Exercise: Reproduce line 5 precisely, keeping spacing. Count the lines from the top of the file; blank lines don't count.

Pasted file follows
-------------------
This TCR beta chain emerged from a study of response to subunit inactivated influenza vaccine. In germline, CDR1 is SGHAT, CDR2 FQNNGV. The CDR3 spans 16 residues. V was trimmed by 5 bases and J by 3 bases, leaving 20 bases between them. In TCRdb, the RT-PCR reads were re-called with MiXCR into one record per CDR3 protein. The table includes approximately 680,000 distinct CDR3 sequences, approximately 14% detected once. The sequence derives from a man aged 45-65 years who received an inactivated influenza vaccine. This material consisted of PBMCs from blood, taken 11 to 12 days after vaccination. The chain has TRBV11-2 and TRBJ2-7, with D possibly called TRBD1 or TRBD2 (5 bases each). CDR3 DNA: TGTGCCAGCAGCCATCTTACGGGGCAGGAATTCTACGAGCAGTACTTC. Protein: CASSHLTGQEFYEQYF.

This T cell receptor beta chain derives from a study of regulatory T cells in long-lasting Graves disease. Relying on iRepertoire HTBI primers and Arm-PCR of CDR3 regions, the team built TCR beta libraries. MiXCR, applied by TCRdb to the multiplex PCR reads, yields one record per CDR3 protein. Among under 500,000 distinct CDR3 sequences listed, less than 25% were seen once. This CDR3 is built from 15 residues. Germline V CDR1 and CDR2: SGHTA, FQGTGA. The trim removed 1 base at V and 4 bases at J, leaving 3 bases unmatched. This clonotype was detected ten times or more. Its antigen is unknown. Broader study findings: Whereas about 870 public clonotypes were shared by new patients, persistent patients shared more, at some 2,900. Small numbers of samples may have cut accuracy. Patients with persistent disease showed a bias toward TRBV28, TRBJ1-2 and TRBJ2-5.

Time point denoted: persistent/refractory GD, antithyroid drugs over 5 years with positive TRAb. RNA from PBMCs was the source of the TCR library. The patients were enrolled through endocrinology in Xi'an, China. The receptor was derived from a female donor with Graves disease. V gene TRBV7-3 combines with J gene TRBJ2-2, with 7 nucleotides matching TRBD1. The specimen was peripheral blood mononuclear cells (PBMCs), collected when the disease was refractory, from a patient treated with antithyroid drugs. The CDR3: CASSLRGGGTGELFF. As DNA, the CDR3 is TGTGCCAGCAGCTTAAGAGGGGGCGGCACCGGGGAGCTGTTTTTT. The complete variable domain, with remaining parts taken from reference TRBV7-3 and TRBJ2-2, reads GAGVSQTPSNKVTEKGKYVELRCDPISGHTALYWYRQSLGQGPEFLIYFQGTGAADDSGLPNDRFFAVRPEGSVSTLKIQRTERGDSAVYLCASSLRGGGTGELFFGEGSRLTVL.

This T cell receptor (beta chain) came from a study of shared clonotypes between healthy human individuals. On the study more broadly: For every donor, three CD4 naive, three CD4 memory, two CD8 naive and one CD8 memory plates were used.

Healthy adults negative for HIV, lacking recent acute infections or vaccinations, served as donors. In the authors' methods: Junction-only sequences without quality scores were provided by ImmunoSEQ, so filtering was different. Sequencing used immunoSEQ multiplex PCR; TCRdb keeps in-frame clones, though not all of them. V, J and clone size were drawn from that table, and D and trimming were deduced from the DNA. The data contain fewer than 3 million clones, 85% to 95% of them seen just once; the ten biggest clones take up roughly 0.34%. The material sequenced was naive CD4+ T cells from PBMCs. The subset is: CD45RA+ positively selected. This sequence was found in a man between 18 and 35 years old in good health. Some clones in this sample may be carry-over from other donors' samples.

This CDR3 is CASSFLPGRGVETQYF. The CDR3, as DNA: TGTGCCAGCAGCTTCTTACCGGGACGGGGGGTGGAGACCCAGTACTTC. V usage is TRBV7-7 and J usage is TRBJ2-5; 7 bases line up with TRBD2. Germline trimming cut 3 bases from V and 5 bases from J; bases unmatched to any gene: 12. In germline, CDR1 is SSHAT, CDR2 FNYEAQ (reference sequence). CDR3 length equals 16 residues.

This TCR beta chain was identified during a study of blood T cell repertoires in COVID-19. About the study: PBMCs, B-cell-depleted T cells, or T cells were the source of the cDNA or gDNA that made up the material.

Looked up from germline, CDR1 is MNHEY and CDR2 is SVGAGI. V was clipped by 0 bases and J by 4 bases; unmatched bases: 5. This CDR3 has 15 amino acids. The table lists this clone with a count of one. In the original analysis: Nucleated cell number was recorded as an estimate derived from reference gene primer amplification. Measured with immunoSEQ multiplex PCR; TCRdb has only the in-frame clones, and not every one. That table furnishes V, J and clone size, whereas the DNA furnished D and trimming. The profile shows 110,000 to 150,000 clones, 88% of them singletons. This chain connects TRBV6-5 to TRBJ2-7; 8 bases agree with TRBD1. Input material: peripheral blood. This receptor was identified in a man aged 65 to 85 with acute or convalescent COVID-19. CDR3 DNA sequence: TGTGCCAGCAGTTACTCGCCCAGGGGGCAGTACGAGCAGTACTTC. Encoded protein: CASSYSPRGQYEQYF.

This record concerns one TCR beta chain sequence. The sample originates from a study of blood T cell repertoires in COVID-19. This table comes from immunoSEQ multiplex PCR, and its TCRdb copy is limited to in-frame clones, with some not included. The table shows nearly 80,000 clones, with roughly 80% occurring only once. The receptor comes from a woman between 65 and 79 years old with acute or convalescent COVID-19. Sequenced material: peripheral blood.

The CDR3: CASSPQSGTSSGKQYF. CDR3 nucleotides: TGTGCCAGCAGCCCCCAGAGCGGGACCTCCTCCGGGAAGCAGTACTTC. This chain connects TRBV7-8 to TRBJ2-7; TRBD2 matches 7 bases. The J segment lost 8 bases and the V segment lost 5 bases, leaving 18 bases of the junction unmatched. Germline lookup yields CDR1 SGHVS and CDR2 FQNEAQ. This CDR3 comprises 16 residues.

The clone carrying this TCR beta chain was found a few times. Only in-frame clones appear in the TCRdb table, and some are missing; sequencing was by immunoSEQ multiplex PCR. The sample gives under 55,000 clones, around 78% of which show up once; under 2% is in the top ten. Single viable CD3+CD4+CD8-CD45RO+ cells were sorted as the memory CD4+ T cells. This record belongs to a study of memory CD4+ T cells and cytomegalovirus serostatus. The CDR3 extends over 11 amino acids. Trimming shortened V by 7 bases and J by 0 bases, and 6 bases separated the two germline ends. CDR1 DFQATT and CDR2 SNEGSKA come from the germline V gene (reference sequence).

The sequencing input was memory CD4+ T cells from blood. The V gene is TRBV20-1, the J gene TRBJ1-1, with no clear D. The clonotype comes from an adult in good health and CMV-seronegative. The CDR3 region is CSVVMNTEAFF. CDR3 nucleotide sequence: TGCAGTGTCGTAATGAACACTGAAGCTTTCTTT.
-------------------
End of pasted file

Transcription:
Healthy adults negative for HIV, lacking recent acute infections or vaccinations, served as donors. In the authors' methods: Junction-only sequences without quality scores were provided by ImmunoSEQ, so filtering was different. Sequencing used immunoSEQ multiplex PCR; TCRdb keeps in-frame clones, though not all of them. V, J and clone size were drawn from that table, and D and trimming were deduced from the DNA. The data contain fewer than 3 million clones, 85% to 95% of them seen just once; the ten biggest clones take up roughly 0.34%. The material sequenced was naive CD4+ T cells from PBMCs. The subset is: CD45RA+ positively selected. This sequence was found in a man between 18 and 35 years old in good health. Some clones in this sample may be carry-over from other donors' samples.